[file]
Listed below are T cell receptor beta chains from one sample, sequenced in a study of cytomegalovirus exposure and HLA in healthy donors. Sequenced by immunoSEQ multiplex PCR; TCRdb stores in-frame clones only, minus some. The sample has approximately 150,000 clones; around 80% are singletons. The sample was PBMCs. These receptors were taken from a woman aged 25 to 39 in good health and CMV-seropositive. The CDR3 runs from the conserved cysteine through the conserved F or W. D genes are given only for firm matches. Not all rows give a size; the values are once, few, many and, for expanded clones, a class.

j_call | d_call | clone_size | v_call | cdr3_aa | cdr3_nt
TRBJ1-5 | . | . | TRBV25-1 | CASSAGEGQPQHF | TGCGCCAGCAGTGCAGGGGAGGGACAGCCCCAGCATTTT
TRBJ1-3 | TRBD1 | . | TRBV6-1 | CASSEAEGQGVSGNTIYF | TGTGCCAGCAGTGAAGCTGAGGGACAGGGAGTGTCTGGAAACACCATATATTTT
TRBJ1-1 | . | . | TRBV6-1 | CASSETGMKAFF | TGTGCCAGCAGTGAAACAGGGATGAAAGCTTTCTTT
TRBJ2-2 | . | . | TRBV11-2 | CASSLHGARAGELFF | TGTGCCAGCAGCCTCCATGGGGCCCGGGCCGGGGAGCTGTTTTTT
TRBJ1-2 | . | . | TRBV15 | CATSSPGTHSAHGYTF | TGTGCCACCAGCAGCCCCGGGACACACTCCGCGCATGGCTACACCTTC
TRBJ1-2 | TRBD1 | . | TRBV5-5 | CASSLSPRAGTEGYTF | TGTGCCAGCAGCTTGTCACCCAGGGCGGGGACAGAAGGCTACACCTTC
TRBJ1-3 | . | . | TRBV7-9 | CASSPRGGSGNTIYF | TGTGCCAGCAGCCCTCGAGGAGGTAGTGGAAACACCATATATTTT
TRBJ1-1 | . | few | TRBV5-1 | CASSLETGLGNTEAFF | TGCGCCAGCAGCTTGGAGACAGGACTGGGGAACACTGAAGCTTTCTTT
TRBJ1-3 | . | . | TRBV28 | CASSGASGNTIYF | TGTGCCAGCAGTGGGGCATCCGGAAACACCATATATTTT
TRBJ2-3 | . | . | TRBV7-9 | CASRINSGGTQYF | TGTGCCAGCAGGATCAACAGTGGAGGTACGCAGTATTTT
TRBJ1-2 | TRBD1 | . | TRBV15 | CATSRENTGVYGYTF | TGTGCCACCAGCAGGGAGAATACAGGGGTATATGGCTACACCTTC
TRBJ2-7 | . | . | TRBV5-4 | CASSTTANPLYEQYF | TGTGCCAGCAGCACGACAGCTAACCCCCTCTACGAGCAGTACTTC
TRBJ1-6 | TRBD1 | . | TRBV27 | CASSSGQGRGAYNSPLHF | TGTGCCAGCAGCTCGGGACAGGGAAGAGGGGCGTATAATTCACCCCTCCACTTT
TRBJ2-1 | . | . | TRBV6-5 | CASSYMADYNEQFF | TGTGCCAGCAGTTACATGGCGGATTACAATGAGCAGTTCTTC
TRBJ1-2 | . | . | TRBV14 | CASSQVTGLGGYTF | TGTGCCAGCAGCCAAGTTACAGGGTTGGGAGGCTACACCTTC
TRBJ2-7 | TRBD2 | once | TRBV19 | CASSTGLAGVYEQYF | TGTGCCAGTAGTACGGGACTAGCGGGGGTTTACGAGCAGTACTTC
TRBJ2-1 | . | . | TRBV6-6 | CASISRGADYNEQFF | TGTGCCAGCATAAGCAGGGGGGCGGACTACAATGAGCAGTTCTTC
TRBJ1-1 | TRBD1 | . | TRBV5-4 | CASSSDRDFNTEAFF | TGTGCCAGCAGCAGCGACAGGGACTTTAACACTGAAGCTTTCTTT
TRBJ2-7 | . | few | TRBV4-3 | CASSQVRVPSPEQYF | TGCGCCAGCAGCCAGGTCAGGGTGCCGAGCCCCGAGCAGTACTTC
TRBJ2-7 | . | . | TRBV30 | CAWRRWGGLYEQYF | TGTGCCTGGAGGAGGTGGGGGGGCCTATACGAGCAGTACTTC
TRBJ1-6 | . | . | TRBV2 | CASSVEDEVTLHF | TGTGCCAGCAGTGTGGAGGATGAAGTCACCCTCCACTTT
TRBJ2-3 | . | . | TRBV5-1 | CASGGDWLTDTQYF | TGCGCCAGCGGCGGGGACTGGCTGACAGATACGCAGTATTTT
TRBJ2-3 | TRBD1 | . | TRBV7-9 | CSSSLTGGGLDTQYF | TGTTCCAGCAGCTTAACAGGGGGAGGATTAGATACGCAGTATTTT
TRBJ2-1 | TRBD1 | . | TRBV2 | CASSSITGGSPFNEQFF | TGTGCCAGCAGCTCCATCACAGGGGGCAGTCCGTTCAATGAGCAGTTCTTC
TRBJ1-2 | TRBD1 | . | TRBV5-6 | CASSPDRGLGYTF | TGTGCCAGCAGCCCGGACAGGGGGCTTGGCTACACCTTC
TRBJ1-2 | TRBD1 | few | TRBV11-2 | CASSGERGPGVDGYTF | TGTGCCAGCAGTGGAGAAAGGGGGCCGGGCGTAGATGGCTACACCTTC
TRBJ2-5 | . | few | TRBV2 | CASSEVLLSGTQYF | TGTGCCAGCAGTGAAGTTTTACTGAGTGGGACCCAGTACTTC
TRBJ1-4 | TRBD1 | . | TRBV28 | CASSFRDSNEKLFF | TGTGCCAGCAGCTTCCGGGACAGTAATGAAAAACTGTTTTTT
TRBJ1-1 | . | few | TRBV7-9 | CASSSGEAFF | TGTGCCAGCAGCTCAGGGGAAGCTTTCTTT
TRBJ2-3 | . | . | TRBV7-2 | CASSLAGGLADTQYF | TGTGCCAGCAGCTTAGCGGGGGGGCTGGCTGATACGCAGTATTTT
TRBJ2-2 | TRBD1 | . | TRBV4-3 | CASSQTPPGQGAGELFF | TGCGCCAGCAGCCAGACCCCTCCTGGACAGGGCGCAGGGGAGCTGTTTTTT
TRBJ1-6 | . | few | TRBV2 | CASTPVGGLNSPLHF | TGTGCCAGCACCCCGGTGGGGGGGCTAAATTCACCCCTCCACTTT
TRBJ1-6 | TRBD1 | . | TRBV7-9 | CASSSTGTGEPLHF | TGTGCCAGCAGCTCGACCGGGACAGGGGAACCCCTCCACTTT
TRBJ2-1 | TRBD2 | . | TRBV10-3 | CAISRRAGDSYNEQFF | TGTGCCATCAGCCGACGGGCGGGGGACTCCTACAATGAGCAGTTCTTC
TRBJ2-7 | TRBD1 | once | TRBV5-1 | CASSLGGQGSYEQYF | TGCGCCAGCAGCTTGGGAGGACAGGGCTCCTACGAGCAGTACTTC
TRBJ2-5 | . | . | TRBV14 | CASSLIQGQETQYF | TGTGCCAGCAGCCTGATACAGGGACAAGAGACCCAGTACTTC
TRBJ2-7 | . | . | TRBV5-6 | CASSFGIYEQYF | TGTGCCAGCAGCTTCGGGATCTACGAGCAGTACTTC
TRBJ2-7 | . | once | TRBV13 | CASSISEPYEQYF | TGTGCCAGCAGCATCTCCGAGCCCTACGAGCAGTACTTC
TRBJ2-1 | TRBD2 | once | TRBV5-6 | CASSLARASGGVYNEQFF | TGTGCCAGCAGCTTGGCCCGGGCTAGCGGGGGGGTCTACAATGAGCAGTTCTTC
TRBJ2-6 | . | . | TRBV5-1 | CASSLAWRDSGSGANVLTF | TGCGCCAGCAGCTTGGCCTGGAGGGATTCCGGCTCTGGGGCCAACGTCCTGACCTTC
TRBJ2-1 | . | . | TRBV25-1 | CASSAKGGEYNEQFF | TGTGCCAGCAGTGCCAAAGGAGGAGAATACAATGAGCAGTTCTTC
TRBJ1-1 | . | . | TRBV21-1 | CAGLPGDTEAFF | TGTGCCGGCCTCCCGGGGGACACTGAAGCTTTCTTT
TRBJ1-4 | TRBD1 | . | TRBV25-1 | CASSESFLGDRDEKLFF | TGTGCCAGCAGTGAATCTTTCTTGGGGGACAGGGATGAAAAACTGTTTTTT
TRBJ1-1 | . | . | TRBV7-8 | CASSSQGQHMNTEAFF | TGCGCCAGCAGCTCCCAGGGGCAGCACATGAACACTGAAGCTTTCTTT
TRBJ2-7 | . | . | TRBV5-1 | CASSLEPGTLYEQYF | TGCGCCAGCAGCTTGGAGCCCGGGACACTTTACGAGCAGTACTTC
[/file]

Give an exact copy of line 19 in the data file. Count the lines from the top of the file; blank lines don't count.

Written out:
TRBJ2-1 | . | . | TRBV6-6 | CASISRGADYNEQFF | TGTGCCAGCATAAGCAGGGGGGCGGACTACAATGAGCAGTTCTTC